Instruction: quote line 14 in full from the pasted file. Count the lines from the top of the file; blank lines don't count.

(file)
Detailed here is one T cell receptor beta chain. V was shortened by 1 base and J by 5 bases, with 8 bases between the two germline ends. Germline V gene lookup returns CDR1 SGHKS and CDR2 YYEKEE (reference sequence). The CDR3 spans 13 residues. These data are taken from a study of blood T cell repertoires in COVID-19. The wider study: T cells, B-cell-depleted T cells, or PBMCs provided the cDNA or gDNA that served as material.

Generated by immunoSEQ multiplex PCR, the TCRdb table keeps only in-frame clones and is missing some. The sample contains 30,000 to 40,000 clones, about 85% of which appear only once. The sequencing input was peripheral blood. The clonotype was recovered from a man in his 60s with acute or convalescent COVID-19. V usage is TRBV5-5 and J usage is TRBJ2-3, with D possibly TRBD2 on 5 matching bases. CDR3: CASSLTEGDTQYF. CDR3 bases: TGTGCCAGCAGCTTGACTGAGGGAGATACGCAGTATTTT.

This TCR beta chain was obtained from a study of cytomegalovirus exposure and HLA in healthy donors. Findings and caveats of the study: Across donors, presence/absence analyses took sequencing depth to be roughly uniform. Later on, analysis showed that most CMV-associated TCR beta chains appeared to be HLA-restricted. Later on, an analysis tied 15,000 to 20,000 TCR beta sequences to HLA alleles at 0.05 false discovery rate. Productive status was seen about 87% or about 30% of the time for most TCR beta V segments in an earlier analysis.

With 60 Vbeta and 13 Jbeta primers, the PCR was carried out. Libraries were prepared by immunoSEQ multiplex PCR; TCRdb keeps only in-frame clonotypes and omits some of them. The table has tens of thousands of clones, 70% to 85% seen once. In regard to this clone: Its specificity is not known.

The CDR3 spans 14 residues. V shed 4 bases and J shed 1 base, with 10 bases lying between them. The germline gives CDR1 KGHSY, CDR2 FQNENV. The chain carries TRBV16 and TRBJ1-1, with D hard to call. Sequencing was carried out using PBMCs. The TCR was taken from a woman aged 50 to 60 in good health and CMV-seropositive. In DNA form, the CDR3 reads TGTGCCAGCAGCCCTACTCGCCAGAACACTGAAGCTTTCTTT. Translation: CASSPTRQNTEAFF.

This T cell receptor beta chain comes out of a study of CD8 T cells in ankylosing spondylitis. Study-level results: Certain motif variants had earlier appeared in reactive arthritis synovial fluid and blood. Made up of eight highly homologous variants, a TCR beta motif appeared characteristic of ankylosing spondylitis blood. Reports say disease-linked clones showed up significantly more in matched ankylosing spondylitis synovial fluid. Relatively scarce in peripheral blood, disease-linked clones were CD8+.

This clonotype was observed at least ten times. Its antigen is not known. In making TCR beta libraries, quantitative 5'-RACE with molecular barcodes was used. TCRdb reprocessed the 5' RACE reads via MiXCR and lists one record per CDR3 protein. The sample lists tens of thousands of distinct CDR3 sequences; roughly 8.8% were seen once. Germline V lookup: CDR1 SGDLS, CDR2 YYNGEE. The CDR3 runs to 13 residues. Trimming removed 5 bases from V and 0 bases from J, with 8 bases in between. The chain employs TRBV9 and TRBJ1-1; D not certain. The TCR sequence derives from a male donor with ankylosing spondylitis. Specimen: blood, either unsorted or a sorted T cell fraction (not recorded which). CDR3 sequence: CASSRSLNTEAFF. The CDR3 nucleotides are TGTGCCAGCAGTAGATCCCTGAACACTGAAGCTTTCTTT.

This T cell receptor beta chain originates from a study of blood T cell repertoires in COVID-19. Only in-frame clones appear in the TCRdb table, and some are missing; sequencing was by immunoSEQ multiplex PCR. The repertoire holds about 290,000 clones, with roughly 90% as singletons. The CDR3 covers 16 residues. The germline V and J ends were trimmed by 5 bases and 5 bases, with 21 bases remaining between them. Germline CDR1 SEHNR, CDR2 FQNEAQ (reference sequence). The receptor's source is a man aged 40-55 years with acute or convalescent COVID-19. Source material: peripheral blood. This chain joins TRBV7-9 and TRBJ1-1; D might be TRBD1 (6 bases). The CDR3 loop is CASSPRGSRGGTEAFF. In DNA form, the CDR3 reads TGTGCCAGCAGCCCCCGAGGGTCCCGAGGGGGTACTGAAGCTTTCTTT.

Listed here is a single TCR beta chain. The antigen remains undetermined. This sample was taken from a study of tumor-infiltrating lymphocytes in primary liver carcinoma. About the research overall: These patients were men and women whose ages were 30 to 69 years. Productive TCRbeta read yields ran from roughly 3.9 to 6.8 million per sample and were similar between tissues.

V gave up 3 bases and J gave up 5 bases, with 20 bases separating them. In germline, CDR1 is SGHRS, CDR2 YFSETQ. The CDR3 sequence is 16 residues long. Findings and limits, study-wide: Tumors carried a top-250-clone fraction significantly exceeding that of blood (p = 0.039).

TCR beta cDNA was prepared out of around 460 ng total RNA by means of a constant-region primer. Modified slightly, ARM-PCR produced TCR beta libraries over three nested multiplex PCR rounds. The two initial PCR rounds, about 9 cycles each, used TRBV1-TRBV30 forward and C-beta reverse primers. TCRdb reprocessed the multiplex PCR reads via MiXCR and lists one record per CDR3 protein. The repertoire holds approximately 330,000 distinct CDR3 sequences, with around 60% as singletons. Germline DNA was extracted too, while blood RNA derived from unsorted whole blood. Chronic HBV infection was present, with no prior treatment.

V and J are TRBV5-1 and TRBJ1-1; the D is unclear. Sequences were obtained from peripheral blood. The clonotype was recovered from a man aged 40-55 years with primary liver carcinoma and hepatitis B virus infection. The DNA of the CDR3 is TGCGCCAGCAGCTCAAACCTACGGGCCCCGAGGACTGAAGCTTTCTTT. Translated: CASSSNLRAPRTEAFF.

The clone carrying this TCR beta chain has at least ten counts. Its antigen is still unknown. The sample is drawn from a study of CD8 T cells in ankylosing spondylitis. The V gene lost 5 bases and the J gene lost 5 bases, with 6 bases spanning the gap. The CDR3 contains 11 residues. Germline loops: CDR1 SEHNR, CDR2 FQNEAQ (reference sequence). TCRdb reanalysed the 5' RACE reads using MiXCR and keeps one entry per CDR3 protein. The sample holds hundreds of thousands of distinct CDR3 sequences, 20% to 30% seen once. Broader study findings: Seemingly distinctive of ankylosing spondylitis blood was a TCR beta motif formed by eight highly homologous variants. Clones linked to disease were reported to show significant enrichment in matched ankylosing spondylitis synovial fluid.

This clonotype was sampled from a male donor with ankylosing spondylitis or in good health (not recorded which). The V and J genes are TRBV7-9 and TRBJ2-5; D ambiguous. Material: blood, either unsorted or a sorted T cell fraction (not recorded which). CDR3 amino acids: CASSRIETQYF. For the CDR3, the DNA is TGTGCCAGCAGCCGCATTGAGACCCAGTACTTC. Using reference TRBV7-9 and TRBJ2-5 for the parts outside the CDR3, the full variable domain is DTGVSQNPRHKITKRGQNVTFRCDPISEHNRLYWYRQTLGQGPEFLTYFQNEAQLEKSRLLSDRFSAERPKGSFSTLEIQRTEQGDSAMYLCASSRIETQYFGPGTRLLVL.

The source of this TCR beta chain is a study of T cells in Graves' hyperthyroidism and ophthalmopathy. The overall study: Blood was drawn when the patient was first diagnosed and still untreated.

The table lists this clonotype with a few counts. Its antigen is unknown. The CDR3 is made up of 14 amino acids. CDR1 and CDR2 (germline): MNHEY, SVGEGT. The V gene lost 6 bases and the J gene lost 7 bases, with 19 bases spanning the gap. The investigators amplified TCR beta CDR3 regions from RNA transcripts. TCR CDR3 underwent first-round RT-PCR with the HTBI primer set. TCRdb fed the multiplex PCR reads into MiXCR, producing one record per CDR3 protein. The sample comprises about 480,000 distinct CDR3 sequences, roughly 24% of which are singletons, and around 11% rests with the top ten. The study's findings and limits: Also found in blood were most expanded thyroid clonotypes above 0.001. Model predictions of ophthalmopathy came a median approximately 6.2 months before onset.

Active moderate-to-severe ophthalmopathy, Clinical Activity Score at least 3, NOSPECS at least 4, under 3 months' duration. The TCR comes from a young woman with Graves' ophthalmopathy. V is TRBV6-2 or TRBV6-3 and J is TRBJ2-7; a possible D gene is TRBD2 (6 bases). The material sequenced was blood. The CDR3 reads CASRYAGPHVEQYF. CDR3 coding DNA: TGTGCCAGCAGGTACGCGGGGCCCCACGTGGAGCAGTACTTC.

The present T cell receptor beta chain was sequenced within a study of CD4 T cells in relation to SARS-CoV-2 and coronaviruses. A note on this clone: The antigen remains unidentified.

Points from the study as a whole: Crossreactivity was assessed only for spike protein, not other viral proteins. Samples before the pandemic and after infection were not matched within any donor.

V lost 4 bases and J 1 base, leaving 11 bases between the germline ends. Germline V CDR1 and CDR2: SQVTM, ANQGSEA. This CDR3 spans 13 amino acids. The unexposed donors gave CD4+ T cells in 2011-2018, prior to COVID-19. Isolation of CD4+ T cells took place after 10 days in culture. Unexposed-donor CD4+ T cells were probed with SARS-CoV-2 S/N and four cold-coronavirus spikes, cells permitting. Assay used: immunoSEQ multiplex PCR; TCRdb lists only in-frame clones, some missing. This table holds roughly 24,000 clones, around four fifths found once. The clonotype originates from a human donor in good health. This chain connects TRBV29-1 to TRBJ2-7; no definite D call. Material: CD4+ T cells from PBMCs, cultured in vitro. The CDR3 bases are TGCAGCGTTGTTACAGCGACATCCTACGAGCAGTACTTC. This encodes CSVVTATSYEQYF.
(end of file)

This clonotype was sampled from a male donor with ankylosing spondylitis or in good health (not recorded which). The V and J genes are TRBV7-9 and TRBJ2-5; D ambiguous. Material: blood, either unsorted or a sorted T cell fraction (not recorded which). CDR3 amino acids: CASSRIETQYF. For the CDR3, the DNA is TGTGCCAGCAGCCGCATTGAGACCCAGTACTTC. Using reference TRBV7-9 and TRBJ2-5 for the parts outside the CDR3, the full variable domain is DTGVSQNPRHKITKRGQNVTFRCDPISEHNRLYWYRQTLGQGPEFLTYFQNEAQLEKSRLLSDRFSAERPKGSFSTLEIQRTEQGDSAMYLCASSRIETQYFGPGTRLLVL.